Did You Know: Brewing Process Basics

Ok, so you have decided that brewing your own beer is your next adventure. Maybe you want to get into it because you are creative and like “to make” stuff. Maybe it’s because brewing great beer at home can be done at a fraction of the cost of commercially bought craft beer. Or maybe you want to fine-tune beers to your personal taste preferences.

Whatever the motivation, as a new brewer, there is a steep learning curve and myriads of brewing systems and setups to choose from, ranging from the very basic and inexpensive, all the way to mini-professional brewing systems that cost thousands of dollars. So before you dive in, it pays to understand the basic brewing process, so you can make smart choices as you put your brewing system together. No matter how simple/basic or how deep/involved you go, there are a few fundamental steps you go through to make beer. Let’s take a quick look at them.

First comes the wort...

The whole process starts with generating wort, which is the sweet water that you will later boil with hops and other ingredients. Sugars, typically from carbs found in malted barley, wheat, rye, and other grains, are dissolved in water, and that’s your starting wort. There are many ways to get this done, ranging from simply mixing liquid or dried malt extracts (commercially generated concentrated sugars) into hot water, all the way to performing your own mash “from scratch” using crushed grains. But no matter how you go about it, you need to collect a quantity of wort as your starting point.

...Then comes the Boil...

The collected wort is heated to a boil, which typically lasts an hour or more. During the boil you can add various ingredients to the wort, such as hops, additional forms of sugar, flavors, etc. The boil is essential for the finished beer as it enables various natural chemical processes in the “soup” and aids in extracting flavors and compounds from the various ingredients.

...Followed by the Chill...

Once the boil is over, the wort needs to be chilled down to room temperature or lower before yeast can be added in the next step. If yeast were to be added to the hot wort, the yeast would be killed and all the work so far would be wasted. You also want to chill the wort as rapidly as possible: as the wort cools it is susceptible to infections from air-borne bacteria and other impurities, which could foul the finished beer. The fastest you can get the wort cooled, the less chance you have of suffering infections. Brewers use many different methods for quickly chilling their wort, ranging from immersing their boil kettle into an ice water bath in the kitchen sink, to using various types of chiller accessories designed to quickly cool beer wort.

...Followed by the Fermentation…

The chilled wort is put into a clean and sanitized container and yeast is added to it. A quote most often attributed to Fritz Maytag of Anchor Brewing fame is that “Brewers make wort, yeast make beer”. Very true! Here’s where the magic happens, and the yeast take over from you, the brewer to turn your wort into beer. Yeast are live microorganisms, and when “pitched” into a beer wort, they will consume the dissolved sugars in a process that simultaneously creates alcohol, CO2, and various flavor and aroma compounds. This is the step that requires you, the brewer, to be patient: the whole process up to this step takes a few hours at most; fermentation needs several days at a minimum, usually a few weeks, to run its course. The actual time needed is heavily dependent on the beer style being made, how potent the end product will be, and a number of other factors. The result, however, can be very gratifying!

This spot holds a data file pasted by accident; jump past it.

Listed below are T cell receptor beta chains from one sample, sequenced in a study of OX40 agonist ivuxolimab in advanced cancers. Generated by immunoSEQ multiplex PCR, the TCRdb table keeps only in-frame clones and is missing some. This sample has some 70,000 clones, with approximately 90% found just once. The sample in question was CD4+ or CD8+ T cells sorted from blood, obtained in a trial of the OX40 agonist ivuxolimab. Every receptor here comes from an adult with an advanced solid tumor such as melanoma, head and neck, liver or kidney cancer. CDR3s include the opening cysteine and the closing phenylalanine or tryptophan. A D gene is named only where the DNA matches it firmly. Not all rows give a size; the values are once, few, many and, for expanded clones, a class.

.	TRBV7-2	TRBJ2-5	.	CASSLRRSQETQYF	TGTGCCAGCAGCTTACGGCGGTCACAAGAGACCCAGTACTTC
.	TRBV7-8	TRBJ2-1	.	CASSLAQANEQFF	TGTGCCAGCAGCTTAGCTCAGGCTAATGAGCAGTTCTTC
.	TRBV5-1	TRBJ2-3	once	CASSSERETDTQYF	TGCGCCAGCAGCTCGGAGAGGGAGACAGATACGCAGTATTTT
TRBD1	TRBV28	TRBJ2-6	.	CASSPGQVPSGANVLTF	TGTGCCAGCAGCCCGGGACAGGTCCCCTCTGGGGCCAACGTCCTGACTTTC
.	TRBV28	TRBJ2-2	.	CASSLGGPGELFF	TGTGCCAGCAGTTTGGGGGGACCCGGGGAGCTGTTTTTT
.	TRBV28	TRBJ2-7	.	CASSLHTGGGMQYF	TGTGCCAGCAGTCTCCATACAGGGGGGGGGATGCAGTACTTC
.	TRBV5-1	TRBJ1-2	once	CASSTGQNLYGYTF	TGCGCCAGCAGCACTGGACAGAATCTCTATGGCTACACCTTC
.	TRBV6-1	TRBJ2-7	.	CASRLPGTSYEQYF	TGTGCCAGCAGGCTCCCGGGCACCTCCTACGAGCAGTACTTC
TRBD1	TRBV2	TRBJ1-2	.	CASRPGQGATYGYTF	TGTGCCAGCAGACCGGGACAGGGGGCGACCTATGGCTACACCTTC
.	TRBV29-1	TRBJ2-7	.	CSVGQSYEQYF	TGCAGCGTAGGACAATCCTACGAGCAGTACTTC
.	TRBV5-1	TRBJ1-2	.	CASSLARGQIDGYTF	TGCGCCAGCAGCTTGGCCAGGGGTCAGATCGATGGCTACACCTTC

...Finally, you condition and “package” your beer...

Once fermentation is complete, the finished beer is pulled off the fermenter, separating it from spent yeast and remaining impurities like hop and grain matter. It is then put into containers like bottles or kegs from which you can drink it, and it is carbonated and chilled. At this point, you are ready to finally taste it!

The basic point of this write up is this: there are probably infinite ways you can go about this process, and you can start with a very modest setup not requiring a lot of money, or you can go as complex and customized as your wallet can manage. But it all comes down to making a wort, boiling it with added ingredients, chilling it, fermenting it, conditioning it, and packaging it. You will no doubt have fun experimenting and finding out the best ways to accomplish these basic tasks to suit your needs, but if you understand them and why you are doing them, you will be well on your way to crafting awesome beer.

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